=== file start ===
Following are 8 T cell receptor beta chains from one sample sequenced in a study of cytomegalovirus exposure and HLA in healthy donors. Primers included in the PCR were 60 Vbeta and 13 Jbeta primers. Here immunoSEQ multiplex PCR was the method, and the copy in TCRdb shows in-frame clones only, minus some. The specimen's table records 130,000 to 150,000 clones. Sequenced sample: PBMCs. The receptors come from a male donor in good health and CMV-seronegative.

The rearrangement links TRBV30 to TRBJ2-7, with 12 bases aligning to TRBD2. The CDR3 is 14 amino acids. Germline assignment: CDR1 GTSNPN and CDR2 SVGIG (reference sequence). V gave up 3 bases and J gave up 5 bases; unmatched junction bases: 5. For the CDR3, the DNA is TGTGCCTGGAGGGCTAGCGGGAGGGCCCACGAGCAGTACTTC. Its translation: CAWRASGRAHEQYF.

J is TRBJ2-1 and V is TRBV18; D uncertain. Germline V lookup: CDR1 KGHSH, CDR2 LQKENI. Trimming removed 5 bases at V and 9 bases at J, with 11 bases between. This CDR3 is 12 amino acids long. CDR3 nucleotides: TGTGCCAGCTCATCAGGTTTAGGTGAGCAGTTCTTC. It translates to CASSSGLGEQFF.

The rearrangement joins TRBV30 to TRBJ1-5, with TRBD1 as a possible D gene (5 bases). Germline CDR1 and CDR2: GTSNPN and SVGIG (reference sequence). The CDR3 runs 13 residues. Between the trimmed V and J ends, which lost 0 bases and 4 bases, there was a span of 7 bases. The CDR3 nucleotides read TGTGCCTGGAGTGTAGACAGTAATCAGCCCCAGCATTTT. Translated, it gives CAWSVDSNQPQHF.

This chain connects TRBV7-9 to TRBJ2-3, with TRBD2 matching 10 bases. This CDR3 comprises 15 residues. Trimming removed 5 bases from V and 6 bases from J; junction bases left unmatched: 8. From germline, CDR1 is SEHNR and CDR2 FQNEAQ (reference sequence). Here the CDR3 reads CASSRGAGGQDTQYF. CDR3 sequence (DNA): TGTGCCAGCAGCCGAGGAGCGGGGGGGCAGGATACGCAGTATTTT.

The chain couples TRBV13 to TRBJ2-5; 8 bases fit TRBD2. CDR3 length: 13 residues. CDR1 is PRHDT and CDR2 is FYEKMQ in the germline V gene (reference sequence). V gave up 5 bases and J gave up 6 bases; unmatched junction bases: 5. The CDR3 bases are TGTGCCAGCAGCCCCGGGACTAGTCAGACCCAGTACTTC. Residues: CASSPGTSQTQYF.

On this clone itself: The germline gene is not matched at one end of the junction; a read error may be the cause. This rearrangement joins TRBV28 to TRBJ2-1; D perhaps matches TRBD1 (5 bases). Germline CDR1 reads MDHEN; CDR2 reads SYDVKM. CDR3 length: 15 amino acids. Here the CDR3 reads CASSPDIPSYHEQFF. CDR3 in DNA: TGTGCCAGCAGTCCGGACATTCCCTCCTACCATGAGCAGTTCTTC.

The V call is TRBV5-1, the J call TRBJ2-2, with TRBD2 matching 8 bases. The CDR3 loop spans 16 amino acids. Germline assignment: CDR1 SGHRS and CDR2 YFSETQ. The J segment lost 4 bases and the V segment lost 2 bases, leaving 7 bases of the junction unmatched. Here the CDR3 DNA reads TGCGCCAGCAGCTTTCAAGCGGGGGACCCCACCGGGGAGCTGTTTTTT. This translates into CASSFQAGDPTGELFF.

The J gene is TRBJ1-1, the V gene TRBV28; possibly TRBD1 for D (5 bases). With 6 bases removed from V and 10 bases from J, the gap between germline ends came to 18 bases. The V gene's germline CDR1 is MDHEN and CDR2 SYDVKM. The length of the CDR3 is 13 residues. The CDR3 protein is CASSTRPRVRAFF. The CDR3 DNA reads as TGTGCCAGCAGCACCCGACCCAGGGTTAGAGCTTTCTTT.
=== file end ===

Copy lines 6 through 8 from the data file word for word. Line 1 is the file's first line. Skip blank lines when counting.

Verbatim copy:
The chain couples TRBV13 to TRBJ2-5; 8 bases fit TRBD2. CDR3 length: 13 residues. CDR1 is PRHDT and CDR2 is FYEKMQ in the germline V gene (reference sequence). V gave up 5 bases and J gave up 6 bases; unmatched junction bases: 5. The CDR3 bases are TGTGCCAGCAGCCCCGGGACTAGTCAGACCCAGTACTTC. Residues: CASSPGTSQTQYF.

On this clone itself: The germline gene is not matched at one end of the junction; a read error may be the cause. This rearrangement joins TRBV28 to TRBJ2-1; D perhaps matches TRBD1 (5 bases). Germline CDR1 reads MDHEN; CDR2 reads SYDVKM. CDR3 length: 15 amino acids. Here the CDR3 reads CASSPDIPSYHEQFF. CDR3 in DNA: TGTGCCAGCAGTCCGGACATTCCCTCCTACCATGAGCAGTTCTTC.

The V call is TRBV5-1, the J call TRBJ2-2, with TRBD2 matching 8 bases. The CDR3 loop spans 16 amino acids. Germline assignment: CDR1 SGHRS and CDR2 YFSETQ. The J segment lost 4 bases and the V segment lost 2 bases, leaving 7 bases of the junction unmatched. Here the CDR3 DNA reads TGCGCCAGCAGCTTTCAAGCGGGGGACCCCACCGGGGAGCTGTTTTTT. This translates into CASSFQAGDPTGELFF.